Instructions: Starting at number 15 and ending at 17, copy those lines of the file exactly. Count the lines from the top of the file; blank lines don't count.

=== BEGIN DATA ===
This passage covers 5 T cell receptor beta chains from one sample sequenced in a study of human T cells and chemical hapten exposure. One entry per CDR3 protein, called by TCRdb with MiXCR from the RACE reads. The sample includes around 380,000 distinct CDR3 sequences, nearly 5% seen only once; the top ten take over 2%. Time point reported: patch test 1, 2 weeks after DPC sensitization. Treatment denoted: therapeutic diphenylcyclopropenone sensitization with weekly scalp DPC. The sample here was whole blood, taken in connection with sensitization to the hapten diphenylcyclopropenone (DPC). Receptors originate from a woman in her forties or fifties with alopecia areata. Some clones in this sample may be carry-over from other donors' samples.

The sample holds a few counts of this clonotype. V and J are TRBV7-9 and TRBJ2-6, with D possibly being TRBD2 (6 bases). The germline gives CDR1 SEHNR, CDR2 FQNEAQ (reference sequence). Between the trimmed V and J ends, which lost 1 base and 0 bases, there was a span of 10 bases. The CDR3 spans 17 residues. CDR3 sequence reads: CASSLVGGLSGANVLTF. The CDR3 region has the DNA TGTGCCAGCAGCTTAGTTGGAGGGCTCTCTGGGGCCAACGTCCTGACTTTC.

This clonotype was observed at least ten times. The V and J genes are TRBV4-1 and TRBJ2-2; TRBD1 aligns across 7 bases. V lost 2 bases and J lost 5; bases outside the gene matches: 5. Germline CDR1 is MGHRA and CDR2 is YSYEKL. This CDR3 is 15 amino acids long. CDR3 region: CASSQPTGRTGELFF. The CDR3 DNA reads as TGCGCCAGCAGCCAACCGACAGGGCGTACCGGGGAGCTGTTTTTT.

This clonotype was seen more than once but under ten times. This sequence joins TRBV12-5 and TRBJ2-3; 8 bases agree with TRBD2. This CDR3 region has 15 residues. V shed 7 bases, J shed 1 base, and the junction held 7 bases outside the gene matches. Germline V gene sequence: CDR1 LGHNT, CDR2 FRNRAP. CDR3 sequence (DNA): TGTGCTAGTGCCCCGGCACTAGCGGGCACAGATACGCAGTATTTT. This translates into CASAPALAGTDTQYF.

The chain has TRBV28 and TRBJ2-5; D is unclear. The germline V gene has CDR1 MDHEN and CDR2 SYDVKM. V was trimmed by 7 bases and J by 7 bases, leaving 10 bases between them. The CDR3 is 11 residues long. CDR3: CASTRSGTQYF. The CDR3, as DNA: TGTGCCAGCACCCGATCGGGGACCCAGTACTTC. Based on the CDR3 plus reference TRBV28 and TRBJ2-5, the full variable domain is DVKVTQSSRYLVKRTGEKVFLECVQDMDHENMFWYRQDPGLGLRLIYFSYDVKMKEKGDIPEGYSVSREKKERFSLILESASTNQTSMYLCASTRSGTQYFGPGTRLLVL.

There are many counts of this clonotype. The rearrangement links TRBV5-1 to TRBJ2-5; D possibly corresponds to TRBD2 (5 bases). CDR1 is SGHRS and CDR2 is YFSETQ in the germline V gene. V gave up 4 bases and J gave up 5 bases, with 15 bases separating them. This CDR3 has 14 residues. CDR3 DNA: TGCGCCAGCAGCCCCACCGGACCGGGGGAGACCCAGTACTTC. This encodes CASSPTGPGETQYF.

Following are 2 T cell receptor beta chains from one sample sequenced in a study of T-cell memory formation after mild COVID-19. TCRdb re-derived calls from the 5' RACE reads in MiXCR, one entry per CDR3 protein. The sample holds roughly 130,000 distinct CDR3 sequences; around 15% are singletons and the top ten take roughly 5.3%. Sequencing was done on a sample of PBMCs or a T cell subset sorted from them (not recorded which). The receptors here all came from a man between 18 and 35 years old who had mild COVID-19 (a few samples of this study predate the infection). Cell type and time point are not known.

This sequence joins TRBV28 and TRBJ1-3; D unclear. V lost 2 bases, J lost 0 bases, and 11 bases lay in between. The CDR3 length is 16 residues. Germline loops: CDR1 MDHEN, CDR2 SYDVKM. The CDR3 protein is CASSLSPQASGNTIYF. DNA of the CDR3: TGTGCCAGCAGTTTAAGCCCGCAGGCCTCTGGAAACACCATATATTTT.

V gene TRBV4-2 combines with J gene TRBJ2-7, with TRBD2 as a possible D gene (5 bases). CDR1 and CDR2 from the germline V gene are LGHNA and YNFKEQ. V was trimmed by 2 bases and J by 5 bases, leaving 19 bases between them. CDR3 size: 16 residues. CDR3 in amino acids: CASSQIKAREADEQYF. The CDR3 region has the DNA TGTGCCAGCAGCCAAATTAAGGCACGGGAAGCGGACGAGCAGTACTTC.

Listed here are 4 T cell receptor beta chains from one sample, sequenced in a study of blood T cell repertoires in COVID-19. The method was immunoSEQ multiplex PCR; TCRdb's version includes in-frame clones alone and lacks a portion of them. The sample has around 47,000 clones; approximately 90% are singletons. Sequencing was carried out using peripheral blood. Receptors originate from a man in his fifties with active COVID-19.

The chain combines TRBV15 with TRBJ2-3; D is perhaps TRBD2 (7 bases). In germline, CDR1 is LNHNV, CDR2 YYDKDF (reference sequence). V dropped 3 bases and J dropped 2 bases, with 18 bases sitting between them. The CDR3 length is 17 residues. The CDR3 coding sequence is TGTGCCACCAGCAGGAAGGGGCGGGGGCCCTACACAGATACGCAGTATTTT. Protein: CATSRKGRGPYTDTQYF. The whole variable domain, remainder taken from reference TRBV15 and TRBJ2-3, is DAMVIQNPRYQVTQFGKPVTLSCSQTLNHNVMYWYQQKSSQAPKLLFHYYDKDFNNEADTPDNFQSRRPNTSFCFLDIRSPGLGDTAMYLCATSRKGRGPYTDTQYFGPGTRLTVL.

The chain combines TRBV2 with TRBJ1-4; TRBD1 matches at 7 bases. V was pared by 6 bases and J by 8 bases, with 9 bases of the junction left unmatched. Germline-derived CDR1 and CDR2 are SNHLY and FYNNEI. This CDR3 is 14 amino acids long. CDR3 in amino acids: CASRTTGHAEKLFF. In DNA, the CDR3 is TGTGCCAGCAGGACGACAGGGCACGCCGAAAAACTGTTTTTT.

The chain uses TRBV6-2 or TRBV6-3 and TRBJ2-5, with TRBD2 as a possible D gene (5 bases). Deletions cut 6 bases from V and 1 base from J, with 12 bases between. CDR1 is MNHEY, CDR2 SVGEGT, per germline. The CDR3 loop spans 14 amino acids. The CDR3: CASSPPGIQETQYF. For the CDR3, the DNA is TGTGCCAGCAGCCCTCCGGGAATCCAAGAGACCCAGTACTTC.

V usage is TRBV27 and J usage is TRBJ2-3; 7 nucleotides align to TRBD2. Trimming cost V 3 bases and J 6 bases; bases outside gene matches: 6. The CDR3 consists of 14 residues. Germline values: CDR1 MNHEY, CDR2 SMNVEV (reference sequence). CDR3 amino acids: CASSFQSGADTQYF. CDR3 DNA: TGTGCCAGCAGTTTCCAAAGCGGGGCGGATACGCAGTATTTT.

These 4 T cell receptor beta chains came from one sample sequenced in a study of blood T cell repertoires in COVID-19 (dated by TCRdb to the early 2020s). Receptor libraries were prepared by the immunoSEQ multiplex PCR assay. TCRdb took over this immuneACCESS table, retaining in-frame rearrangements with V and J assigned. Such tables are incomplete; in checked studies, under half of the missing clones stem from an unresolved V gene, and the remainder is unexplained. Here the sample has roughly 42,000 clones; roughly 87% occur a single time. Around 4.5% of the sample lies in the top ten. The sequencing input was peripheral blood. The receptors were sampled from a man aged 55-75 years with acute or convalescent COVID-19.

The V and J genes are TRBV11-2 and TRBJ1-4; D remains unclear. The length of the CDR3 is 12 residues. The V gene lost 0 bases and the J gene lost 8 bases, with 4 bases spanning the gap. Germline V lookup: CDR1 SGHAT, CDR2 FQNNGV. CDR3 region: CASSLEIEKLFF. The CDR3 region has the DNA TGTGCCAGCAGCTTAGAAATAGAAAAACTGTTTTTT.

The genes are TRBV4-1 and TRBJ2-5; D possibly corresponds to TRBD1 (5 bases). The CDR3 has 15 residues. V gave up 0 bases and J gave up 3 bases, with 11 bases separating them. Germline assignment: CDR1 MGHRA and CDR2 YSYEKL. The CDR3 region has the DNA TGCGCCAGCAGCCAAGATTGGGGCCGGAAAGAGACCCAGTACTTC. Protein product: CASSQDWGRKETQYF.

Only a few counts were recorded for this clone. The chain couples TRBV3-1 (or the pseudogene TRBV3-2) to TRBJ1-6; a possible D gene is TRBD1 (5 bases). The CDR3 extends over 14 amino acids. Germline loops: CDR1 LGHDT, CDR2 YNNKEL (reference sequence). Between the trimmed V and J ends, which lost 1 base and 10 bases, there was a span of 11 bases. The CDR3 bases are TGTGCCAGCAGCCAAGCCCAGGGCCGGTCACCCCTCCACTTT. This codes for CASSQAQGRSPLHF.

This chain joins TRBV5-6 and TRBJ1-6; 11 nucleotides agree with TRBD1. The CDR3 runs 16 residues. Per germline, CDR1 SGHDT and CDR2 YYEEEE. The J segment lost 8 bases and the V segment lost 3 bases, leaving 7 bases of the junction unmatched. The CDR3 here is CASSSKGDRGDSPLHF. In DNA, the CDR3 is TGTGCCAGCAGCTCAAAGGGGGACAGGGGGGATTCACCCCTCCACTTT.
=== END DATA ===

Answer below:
These 4 T cell receptor beta chains came from one sample sequenced in a study of blood T cell repertoires in COVID-19 (dated by TCRdb to the early 2020s). Receptor libraries were prepared by the immunoSEQ multiplex PCR assay. TCRdb took over this immuneACCESS table, retaining in-frame rearrangements with V and J assigned. Such tables are incomplete; in checked studies, under half of the missing clones stem from an unresolved V gene, and the remainder is unexplained. Here the sample has roughly 42,000 clones; roughly 87% occur a single time. Around 4.5% of the sample lies in the top ten. The sequencing input was peripheral blood. The receptors were sampled from a man aged 55-75 years with acute or convalescent COVID-19.

The V and J genes are TRBV11-2 and TRBJ1-4; D remains unclear. The length of the CDR3 is 12 residues. The V gene lost 0 bases and the J gene lost 8 bases, with 4 bases spanning the gap. Germline V lookup: CDR1 SGHAT, CDR2 FQNNGV. CDR3 region: CASSLEIEKLFF. The CDR3 region has the DNA TGTGCCAGCAGCTTAGAAATAGAAAAACTGTTTTTT.

The genes are TRBV4-1 and TRBJ2-5; D possibly corresponds to TRBD1 (5 bases). The CDR3 has 15 residues. V gave up 0 bases and J gave up 3 bases, with 11 bases separating them. Germline assignment: CDR1 MGHRA and CDR2 YSYEKL. The CDR3 region has the DNA TGCGCCAGCAGCCAAGATTGGGGCCGGAAAGAGACCCAGTACTTC. Protein product: CASSQDWGRKETQYF.